The second day of the Mass Casualty Commission proceedings consisted of two presentations. One was a panel on rural living, and the other was a presentation from one of the lawyers for the Commission on policing in Nova Scotia. Outside of the Commission proceedings, we have also heard from the lawyer for the gunman’s spouse, Lisa Banfield, on his advice to her about cooperation with the MCC.
The proceedings started with a panel discussion on life in the communities affected. Alana Hirtle, from the Rotary Club of Truro, was the moderator, and the panel included Chief Sidney Peters from Glooscap First Nation, Mary Teed from the Colchester Adult Learning Association, Nicole Uzans from the Anglican parish of Northumberland, and Dr. Ernest Korankye, who is a plant biologist living in Truro.
The panel was light on insightful commentary on life in a rural community, and there were no specifics offered about Portapique itself. Mostly, the discussion centered around the typical pros and cons of rural living, such as not locking your doors, waving to passing cars, and sharing meals. Having grown up on a rural community, I can identify with the scene of all heads turning when someone new walks into a community dinner, or with the issues of cell service and slow internet connectivity. Perhaps some will find this helpful in terms of setting context.
It would have been more on point, I would suggest to have discussed what happens in a tight-knit rural area when there is a known criminal element in the area. There have been times over my life in my part of Guysborough when there have been a series of vehicle or camp break-ins, and there was always a reaction within the community, in addition to any police involvement. That would include calls to others to make sure things are locked up, and some amateur investigation steps in support of, or in lieu of, any police involvement.
Policing in rural areas is different as well, as officers live in the area and are usually more integrated into community life, and also residents would know that police are unlikely to be close by when there is a crime in progress. How that may have affected the dynamic in and around Portapique would have made for an interesting discussion.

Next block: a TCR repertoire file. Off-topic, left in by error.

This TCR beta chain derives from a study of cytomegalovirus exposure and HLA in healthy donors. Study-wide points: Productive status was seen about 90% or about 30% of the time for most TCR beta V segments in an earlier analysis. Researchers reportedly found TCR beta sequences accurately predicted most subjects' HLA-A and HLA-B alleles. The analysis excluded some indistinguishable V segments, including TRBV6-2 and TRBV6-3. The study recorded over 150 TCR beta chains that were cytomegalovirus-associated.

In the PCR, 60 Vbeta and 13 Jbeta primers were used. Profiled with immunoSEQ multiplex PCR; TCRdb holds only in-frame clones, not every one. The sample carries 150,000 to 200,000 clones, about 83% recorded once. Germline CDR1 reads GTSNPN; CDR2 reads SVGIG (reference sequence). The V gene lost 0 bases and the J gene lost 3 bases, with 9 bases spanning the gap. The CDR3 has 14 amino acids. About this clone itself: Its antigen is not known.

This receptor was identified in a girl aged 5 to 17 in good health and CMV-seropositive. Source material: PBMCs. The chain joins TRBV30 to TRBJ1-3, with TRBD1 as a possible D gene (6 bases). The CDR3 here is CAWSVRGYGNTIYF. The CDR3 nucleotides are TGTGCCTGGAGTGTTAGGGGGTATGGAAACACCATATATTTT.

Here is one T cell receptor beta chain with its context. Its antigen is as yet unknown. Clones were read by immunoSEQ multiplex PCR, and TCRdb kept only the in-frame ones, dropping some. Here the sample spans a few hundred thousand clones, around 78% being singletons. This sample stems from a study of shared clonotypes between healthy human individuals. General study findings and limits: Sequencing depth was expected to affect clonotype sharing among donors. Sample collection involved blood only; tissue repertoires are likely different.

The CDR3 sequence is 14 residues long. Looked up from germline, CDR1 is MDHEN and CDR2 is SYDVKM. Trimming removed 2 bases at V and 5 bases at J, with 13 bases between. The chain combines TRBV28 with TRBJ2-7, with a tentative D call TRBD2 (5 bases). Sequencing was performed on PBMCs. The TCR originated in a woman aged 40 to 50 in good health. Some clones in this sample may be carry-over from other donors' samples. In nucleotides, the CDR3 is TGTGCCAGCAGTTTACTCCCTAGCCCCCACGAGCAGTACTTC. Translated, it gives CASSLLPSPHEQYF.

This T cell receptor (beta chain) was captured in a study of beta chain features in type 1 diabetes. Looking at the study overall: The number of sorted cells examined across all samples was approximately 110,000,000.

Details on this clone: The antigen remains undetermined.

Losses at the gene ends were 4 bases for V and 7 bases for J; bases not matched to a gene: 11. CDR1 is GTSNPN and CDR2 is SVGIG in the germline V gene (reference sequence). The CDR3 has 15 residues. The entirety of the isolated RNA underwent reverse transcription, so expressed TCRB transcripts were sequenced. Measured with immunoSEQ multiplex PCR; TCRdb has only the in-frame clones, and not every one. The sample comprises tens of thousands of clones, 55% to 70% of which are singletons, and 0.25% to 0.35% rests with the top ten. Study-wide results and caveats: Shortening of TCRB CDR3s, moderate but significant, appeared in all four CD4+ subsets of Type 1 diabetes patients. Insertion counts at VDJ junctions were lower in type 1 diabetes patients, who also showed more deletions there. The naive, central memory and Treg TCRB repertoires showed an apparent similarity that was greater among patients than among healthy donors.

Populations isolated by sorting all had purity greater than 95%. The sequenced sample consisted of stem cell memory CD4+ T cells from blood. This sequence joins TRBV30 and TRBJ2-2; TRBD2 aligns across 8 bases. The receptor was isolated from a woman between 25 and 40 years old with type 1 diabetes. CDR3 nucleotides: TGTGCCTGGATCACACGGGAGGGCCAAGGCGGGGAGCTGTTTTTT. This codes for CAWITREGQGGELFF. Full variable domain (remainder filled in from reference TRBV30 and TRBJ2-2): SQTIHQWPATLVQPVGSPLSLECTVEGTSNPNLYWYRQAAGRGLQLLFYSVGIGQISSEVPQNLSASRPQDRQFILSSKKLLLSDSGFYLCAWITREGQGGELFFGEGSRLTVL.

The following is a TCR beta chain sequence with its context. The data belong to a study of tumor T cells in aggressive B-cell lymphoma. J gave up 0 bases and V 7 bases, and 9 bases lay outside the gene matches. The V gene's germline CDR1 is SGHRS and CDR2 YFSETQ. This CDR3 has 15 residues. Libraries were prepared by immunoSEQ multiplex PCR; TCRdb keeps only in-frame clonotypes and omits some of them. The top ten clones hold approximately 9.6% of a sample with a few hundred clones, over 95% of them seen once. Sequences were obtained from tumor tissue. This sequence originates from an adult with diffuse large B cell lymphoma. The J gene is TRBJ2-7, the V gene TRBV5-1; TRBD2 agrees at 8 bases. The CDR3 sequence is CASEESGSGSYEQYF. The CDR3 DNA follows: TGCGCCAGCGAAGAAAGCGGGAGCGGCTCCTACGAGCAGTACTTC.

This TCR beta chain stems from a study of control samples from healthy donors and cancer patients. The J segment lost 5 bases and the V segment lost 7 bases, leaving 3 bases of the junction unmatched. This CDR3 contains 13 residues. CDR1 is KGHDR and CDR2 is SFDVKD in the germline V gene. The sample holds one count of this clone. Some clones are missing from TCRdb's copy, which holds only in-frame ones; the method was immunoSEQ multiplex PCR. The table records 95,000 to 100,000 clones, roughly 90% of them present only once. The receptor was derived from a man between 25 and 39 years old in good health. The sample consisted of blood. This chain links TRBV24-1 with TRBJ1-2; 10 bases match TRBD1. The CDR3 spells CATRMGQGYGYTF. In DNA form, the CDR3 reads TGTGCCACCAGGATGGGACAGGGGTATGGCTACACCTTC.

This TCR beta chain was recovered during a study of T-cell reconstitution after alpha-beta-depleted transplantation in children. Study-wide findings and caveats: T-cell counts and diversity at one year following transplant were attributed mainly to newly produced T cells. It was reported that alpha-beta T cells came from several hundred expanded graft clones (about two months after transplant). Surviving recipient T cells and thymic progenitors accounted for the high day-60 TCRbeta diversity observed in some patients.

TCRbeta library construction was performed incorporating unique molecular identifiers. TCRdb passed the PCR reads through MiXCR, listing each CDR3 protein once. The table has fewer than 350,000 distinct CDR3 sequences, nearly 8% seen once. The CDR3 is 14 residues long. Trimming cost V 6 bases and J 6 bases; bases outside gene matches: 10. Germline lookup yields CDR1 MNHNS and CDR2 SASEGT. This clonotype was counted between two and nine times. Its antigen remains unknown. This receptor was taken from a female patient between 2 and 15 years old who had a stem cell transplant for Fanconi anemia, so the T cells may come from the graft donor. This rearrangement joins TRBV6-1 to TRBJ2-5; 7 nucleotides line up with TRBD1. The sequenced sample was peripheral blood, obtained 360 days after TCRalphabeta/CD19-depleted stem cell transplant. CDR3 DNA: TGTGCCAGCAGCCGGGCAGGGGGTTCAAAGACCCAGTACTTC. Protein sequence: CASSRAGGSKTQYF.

Later in the morning, one of the lawyers for the Commission, Rachel Young, presented on the structure of policing in Nova Scotia. I have posted about this previously. Basically, though policing in Provincial jurisdiction, NS is policed by municipal forces and by RCMP forces contracted to police rural areas. Whenever they overlap jurisdictions, or are needed for backup, there are contractual relationships that address budgetary issues.
Outside of the Commission proceedings, there were news reports that Ms. Banfield’s lawyer has advised her not to cooperate with the Commission, while her related criminal charges remain outstanding. Ms. Banfield was charged with what would normally be considered a minor offence of illegally supplying ammunition to the gunman.
I have written on this issue, which was also raised during the Westray Inquiry, where two mine managers were charged with criminal negligence causing death, and manslaughter. The Supreme Court of Canada said that they were still compellable witnesses for the inquiry, given the public interest in an inquiry, and also considering the protections available to them as accused not to have testimony in other forums being used against them. It will be interesting to see what the Commission does with this. A spokesperson for the Commission hinted that they may let the issue go until after Ms. Banfield’s trial has concluded, which is now scheduled for early April. The families are very interested in having Ms. Banfield testify, and be subject to cross-examination. It would seriously undermine the credibility of the Commission were she not to do so at some stage.
The first two days of the Commission seemed designed to very slowly ease into the topics that will ultimately be covered. The first specific findings will be released next Monday, in Foundational Documents and a presentation of the evidence by Roger Burrill, a lawyer for the Commission.